It’s that time of year when the lush green of the outdoors calls to us to commune with nature for the short window of time we call summer. It might be my favorite season in Vermont, but it comes at a cost: the ever-increasing presence of ticks.
With Lyme disease in mind, my family established care at Sojourns Community Health Clinic in Westminster, Vermont, where there are naturopathic doctors on staff who specialize in tick-borne illnesses. We found attached ticks recently on both my daughter and husband, and after calling a few friends whose advice I often seek when it comes to health issues, I referred to Sojourns handout about tick-borne disease prevention and first aid.
Here’s what they share on their handout. This by no means should replace a visit to your doctor if you have a tick bite, however, this might offer some new wisdom from the naturopathic community that is worth knowing about.
Prevention is ideal when it comes to ticks. Anytime the temperature is about 28 degrees Fahrenheit, deer ticks are out. You should check your body every night after possible tick exposure. You can also put your clothes in the dryer on high for 15 minutes after coming inside after possible exposure.
Sojourns recommend Tick Shield by Cedarcide, a natural repellent spray of cedar oil. It can be applied every 1-2 hours and is safe for humans and dogs over 20 pounds. You can also use Permethrin, which has a 100% tick kill rate but is toxic to our skin when wet. To learn more about permethrin and how to apply to your shoes, socks and gear, visit www.tickencounter.org. You can also identify different types of ticks on this website. Another option is to go to www.insectshield.com to buy permethrin-treated clothing or to send your clothes away to be treated, which will last 70 washes.
Another great tool for prevention is tick tubes (www.ticktubes.com) which work by killing ticks on mice. You can place six tubes per ⅛ acre of mouse habitat, and this will decrease your tick population by as much as 93%. It is possible to make your own to save money.
When you do have an attached tick, you can send it away to the University of Massachusetts to find out which of the most common tick-borne diseases that tick is carrying. This can be helpful, especially if you start to show symptoms and need a more targeted treatment. For the basic DNA test, it is $50, and you receive results via email within one week.
Once you have gotten a deer-tick bite, Sojourns first recommends that you use an O’Tom Twister to remove the tick. These little tools are awesome at removing the whole tick by twisting counterclockwise. Save the tick and mark the date on the calendar, for your records. Identify the tick and test the tick by sending it to the lab. Put andographis (an herb) or their tick-bite formula on the bite.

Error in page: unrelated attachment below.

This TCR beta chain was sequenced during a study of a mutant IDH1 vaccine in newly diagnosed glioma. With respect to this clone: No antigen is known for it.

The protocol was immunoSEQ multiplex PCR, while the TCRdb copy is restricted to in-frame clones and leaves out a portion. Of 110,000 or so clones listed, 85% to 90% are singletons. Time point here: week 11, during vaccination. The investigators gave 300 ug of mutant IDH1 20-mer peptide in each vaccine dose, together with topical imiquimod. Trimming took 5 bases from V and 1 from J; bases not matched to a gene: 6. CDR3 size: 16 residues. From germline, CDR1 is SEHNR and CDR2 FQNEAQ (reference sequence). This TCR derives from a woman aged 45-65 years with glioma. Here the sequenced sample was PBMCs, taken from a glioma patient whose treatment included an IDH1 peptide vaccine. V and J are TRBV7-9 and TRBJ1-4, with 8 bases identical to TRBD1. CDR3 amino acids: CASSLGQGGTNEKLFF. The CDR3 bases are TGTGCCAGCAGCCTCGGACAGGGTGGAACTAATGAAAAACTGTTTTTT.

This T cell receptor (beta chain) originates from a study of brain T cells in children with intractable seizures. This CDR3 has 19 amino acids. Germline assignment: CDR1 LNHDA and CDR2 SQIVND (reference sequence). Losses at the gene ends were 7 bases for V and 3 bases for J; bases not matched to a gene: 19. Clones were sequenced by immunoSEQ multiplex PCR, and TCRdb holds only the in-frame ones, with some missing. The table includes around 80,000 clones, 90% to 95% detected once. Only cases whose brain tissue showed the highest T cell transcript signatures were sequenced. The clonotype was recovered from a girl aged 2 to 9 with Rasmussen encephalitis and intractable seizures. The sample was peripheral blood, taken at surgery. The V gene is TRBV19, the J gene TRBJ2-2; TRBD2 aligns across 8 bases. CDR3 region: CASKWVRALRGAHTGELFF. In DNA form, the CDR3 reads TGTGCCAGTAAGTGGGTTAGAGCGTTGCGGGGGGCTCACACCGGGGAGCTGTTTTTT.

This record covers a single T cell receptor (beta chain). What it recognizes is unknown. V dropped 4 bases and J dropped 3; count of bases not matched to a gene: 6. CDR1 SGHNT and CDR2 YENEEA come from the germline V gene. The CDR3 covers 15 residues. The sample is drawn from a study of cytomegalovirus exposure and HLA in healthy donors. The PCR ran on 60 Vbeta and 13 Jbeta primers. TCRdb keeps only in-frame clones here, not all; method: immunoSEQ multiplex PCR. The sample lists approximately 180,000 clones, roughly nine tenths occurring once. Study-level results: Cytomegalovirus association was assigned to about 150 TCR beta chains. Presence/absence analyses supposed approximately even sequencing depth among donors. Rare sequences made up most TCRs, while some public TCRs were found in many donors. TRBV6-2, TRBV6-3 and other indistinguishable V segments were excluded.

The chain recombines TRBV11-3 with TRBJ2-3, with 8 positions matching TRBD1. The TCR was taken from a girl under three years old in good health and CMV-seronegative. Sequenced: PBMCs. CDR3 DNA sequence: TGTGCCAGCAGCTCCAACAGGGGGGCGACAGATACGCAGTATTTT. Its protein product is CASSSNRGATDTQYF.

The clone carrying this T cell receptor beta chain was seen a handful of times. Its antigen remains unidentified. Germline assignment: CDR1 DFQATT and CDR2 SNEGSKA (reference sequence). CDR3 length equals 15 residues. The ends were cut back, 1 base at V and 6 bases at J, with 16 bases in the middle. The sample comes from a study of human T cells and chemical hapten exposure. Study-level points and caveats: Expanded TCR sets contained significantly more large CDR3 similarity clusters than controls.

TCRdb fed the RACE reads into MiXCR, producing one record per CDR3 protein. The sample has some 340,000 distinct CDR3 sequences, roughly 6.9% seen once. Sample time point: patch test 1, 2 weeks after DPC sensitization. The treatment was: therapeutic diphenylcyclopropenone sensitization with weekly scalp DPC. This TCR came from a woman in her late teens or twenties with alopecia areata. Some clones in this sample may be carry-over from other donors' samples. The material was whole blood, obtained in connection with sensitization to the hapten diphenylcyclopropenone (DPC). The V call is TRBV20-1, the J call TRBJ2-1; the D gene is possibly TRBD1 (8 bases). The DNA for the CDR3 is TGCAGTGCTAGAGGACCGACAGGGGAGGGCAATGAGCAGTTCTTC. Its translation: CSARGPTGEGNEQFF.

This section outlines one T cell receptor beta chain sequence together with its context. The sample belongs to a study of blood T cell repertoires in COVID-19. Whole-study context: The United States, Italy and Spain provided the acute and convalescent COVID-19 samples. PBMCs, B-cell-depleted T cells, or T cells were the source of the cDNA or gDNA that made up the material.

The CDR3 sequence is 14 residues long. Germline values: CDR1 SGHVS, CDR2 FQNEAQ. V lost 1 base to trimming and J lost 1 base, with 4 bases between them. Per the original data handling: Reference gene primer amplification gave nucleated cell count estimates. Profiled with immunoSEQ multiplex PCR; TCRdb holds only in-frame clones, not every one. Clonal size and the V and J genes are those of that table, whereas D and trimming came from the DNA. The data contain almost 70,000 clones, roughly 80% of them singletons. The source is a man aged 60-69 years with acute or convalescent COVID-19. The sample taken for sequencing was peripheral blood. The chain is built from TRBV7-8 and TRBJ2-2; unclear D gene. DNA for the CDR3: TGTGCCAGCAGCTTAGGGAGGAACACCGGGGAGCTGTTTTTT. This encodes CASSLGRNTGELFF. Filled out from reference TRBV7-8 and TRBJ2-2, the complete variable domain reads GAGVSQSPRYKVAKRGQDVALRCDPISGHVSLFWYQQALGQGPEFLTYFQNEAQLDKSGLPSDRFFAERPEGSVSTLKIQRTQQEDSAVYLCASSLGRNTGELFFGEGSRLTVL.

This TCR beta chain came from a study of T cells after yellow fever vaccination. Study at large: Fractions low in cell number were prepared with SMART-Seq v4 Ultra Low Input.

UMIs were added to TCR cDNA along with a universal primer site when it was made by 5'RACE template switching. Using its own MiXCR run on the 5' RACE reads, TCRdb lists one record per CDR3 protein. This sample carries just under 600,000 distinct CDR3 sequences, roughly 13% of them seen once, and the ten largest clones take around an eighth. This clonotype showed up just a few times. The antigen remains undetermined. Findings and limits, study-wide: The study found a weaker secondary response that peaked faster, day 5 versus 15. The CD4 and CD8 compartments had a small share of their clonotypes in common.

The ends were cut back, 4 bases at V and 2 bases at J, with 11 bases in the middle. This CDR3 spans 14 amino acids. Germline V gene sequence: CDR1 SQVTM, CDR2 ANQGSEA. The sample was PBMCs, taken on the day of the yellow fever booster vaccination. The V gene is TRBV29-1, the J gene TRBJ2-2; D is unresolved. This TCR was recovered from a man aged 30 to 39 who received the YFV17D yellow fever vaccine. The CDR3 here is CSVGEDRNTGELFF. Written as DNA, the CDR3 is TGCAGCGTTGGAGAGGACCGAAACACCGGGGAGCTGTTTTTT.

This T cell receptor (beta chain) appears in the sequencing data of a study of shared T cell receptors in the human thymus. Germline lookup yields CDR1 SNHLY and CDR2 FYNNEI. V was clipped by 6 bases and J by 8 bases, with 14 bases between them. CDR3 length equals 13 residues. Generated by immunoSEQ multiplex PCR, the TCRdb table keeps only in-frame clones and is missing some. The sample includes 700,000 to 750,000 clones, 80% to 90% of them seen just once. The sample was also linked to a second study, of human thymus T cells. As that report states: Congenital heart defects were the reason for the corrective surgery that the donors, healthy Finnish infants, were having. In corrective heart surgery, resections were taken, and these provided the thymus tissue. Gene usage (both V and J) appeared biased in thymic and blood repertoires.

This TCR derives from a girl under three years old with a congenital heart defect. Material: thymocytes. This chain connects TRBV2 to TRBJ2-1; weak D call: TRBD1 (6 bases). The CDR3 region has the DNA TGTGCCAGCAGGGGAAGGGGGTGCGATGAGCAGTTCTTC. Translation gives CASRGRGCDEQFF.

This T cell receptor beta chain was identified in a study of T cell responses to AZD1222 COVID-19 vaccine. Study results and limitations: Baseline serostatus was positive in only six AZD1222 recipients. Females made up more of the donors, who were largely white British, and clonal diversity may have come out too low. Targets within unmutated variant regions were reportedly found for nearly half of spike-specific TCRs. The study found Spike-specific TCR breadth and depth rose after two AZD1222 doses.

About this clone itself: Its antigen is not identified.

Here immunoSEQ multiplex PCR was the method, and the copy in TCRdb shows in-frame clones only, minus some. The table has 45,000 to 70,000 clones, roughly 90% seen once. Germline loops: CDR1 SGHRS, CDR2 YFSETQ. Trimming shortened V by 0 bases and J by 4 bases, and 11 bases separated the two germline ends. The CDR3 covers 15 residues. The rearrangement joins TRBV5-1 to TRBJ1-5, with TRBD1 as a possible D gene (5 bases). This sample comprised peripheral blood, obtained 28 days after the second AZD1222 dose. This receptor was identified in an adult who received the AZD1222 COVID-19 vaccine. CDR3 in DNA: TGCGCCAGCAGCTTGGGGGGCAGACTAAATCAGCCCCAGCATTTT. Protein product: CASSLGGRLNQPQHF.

Then, use homeopathic remedies of Ledum 30C for a tick bite that is not hot and swollen, or Apis 30C for a “bull’s eye” rash or hot, swollen bite. For these remedies, take three pellets under your tongue three times daily for three days, 15 minutes away from food or drink. You can buy these homeopathic remedies at the Rutland Area Food Co-op, and I have many friends who use these as their sole “medicine” following a tick bite.
Sojourns specifies that “Homeopathic first aid does not replace the proper treatment of a tick bite” and has a couple of different herbal protocols that they recommend, which you can buy through their apothecary. The first protocol is their Deer Tick Bite Formula which contains Cat’s Claw (a plant, not an animal claw), Japanese Knotweed, Cryptolepis, and Houttuynia. The second protocol is more kid-friendly since it is not quite so bitter, and includes tinctures of Samento (anti-Lyme), Mora or Enula (anti-Babesia), and Houttuynia (anti-Anaplasma/Bartonella). For both remedies, it is recommended that you also take Serrapeptase, an enzyme that helps to break down the outer biofilm coating of the bacteria, which allows your immune system and herbs to penetrate and kill it. For the specific dosage of these herbs, I recommend working with Sojourns.
Other things you can do are to consider a diet change, eliminating or limiting sugar, yeast and alcohol, because these foods feed pathogens. Also, drink 2-3 liters of water every day and take immune-boosting supplements.
Watch for symptoms over the next month, especially from a deer-tick bite. These symptoms include a “bull’s eye” or other rash around the bite, fever, flu-like symptoms, joint pain or swelling, muscle pain, headaches, facial palsy, lymph node swelling, palpitations, night sweats, air hunger or shortness of breath, chest pain, nausea, vomiting, abdominal pain, loss of appetite, cough, sore throat, confusion, disorientation, difficulty breathing or speaking, loss of coordination, seizures, lethargy, paralysis, or body rash. If you notice any of these symptoms, you are no longer dealing with an asymptomatic tick bite and it is essential that you see a doctor, go to the emergency room or to urgent care.
If this information overwhelms you, you are not alone. The best thing to do is to work with a practitioner who specializes in tick-borne diseases, like those at Sojourns Community Health Clinic. I hope this will give you some ideas for treatment other than antibiotics. For those of us who work outdoors and get multiple tick bites per season, it is not sustainable to take round after round of antibiotics, nor is it effective or good for the world as a whole, with new superbugs springing up from overuse of antibiotics. But that is another story!
Lindsay Courcelle is a myofascial release therapist, part-time vegetable farmer, and natural-health advocate. Email her at alchemyMFR@gmail.com.